6:30 ET/3:30 PT – North Carolina @ Pitt LINK ACCN
6:30 ET/3:30 PT – Bridgeport @ Brown
7:00 ET/4:00 PT – [16] Auburn @ [3] Florida LINK SEC
7:00 ET/4:00 PT – [2] LSU @ [6] Kentucky LINK SEC+
7:00 ET/4:00 PT – [11] Missouri @ [12] Georgia LINK SEC+
7:00 ET/4:00 PT – [9] Southern Utah @ [24] NC State LINK ACCN
7:00 ET/4:00 PT – UW-Oshkosh @ Centenary LINK CTVT
7:30 ET/4:30 PT – [1] Oklahoma @ Iowa State LINK ISU
8:30 ET/5:30 PT – [5] Alabama @ [23] Arkansas LINK SEC
9:00 ET/6:00 PT – [14] Boise State v. BYU
10:00 ET/7:00 PT – Hamline @ Seattle Pacific FREE

Ah, sweet nectar of live blogging returneth. Be ready for a triple-screen day. Quadruple? You wild things.

Since we’re still in January, the rankings are quite mercurial and largely irrelevant, but I’m starting to keep an eye on RQS-usable totals. (See: RQS Explained if……you want RQS explained.) If teams leave this weekend still without any strong scores to use for their RQS six, that puts pressure on nearly all of the remaining meets not just to be hits but good hits. A number of teams will have seven meets left after this weekend, and getting six high scores in seven meets is a lot to ask. Continue reading Friday Live Blog – January 27, 2017

Saturday Live Blog – January 7, 2017

Saturday, January 7
Scores Watch
1:00 ET/10:00 PT – New Hampshire, Bridgeport, William & Mary @ Rutgers LINK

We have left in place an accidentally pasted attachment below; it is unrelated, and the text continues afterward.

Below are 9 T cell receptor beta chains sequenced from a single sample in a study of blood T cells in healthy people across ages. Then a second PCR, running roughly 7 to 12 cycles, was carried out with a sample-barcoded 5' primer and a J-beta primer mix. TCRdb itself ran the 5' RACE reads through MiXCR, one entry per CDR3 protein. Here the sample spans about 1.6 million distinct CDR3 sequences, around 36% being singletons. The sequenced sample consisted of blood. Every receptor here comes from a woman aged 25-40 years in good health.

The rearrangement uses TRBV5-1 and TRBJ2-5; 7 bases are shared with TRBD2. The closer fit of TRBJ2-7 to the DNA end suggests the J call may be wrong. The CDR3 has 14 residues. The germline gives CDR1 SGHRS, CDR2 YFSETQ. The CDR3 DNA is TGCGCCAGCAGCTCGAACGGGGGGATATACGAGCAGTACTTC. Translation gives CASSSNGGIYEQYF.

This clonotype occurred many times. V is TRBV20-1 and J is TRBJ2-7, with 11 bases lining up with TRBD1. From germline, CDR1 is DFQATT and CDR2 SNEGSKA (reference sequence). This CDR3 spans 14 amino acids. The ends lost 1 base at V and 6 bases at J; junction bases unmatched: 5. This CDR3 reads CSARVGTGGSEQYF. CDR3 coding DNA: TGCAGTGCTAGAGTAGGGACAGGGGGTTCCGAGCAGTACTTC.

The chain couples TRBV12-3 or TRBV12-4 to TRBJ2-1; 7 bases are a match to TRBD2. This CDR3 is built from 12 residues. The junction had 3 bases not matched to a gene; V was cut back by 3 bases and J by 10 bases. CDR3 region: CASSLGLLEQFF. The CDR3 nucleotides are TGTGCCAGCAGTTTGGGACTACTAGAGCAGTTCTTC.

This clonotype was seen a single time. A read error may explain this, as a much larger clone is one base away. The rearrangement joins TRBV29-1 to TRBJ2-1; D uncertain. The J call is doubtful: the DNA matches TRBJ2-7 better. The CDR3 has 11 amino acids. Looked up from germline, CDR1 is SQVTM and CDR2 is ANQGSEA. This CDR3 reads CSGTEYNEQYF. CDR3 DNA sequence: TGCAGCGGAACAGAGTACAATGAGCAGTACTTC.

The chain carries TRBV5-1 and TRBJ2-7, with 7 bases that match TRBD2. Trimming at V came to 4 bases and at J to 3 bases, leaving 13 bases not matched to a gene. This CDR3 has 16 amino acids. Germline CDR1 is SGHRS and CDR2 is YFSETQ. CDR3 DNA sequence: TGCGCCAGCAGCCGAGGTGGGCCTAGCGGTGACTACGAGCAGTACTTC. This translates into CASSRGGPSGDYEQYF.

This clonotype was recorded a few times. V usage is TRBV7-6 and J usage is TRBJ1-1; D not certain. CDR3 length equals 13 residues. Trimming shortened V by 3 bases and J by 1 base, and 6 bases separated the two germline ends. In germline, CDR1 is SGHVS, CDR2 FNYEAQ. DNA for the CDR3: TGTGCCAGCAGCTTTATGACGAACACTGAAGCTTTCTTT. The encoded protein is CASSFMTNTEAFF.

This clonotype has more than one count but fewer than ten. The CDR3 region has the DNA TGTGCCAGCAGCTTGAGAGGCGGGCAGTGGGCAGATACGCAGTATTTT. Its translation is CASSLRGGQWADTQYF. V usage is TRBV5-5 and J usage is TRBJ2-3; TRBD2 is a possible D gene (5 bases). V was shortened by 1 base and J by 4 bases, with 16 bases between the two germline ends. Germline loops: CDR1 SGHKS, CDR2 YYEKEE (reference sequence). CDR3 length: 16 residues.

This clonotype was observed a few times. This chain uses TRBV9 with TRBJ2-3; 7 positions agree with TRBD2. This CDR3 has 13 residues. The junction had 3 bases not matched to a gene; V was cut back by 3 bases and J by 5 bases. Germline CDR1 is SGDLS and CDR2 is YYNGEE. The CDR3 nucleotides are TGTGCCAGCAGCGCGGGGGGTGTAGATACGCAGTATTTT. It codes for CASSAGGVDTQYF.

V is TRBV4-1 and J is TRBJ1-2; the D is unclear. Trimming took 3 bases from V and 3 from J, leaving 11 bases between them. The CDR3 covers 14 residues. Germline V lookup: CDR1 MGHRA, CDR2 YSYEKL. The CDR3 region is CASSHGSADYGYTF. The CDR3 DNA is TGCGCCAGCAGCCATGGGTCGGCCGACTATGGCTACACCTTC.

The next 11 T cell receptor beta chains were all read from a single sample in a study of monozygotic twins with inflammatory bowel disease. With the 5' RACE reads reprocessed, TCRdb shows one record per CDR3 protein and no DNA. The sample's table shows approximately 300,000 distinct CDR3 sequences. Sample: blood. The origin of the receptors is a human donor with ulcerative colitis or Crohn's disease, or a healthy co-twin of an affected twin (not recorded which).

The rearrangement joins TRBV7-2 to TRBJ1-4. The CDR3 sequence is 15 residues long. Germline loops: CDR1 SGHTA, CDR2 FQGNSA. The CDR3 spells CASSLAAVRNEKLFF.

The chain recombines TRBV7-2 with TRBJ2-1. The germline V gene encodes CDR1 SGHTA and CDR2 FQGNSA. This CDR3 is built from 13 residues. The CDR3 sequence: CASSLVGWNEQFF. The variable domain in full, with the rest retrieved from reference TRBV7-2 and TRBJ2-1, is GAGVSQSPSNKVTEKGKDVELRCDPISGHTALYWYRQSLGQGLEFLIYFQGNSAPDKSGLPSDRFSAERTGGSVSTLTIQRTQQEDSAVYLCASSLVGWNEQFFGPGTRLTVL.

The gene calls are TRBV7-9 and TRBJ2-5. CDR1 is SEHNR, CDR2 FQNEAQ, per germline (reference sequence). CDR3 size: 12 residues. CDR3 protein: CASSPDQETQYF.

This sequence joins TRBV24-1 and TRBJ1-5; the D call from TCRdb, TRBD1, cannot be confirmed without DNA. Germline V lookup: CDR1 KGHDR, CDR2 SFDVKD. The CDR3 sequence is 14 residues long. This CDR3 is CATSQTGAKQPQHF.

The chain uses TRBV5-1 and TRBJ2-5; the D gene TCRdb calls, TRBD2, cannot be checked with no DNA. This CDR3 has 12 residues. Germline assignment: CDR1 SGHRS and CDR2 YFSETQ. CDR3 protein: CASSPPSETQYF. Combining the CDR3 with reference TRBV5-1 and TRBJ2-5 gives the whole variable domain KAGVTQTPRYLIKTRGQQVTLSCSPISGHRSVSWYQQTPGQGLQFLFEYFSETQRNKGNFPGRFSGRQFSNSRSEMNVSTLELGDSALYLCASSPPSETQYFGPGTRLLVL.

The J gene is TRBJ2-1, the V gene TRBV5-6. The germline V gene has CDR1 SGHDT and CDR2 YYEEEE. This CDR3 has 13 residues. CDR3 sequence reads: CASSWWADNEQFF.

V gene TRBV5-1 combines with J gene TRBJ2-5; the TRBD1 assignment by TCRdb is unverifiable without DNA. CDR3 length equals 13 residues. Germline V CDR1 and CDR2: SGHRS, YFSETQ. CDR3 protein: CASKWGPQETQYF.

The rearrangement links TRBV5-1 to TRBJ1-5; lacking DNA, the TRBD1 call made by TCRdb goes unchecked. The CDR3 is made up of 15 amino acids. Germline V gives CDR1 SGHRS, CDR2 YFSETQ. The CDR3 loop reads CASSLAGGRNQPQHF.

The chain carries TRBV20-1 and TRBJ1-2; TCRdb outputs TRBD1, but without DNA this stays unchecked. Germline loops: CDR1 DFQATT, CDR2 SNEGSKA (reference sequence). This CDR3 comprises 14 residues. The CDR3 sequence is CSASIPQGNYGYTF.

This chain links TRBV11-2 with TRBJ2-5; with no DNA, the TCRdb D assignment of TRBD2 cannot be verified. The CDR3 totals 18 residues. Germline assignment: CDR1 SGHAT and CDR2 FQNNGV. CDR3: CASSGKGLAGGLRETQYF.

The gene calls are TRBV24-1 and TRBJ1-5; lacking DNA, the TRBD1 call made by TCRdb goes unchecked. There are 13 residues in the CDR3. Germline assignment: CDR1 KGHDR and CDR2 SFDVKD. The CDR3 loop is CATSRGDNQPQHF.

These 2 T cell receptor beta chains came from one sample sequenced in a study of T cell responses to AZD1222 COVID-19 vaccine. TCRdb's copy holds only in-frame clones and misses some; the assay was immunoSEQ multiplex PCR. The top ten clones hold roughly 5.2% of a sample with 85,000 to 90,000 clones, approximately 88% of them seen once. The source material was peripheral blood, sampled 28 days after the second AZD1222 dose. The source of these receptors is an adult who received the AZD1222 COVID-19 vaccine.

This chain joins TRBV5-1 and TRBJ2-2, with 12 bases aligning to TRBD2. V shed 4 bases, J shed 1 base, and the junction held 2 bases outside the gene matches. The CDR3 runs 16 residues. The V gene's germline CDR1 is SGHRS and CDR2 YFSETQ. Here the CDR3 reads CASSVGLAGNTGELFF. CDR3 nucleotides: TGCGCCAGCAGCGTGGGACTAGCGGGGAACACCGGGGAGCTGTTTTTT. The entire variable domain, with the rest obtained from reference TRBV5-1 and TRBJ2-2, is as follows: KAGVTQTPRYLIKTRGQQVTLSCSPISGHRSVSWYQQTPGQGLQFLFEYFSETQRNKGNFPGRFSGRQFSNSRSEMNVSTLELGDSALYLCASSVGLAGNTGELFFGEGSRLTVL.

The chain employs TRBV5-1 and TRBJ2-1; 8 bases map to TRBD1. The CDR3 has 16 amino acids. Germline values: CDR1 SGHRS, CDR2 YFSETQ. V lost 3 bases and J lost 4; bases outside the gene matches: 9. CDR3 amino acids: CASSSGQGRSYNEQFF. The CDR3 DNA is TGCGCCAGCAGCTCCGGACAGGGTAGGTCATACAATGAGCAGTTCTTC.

1:00 ET/10:00 PT – Southern Connecticut @ Towson LINK FREE
3:00 ET/12:00 PT – Gustavus Adolphus @ UW-Oshkosh
4:00 ET/1:00 PT – Bowling Green, BYU, Temple @ [23] Penn State LINK FREE
6:30 ET/3:30 PT – Ohio State @ Pitt LINK ACCN
7:00 ET/4:00 PT – [7] Michigan @ [6] Utah LINK P12
7:00 ET/4:00 PT – [17] Arkansas @ [4] UCLA LINK P12
7:30 ET/4:30 PT – [25] George Washington v. Yale (@ Boston, MA)
7:30 ET/4:30 PT – [14] Denver @ [16] Minnesota LINK BTN+
8:00 ET/5:00 PT – Winona State @ Air Force FREE

Today’s live blogging will be focused on the simultaneous Pac-12 meets hosted by Utah and UCLA (thanks, Pac-12 Network), but I’ll include some notes on action I’m seeing earlier in the day.

-Brianna Comport of Bridgeport started with a 9.850 on beam and a 9.825 on floor.

-Tyra McKellar of Towson has the biggest piked Jaeger you’ll see. Tons of other breaks in the routine, still somehow got 9.750 I think due to Jaeger respect because…that Jaeger. Continue reading Saturday Live Blog – January 7, 2017

Arkansas 2017

Let the preseason dossiers begin! Here, I’ll be providing a rundown of the major teams and their 2017 rosters, key gymnasts, event-by-event scoring prospects, lineup conundrums, and overall season outlook. It’ll be fun. If that’s the kind of thing you find fun. It probably shouldn’t be.

ARKANSAS ROSTER 2017
Seniors
Heather
Elswick
(redshirt)
  • Missed 2016 with injury; summer wrist surgery.
  • Staple of VT and FX lineups through her first three years.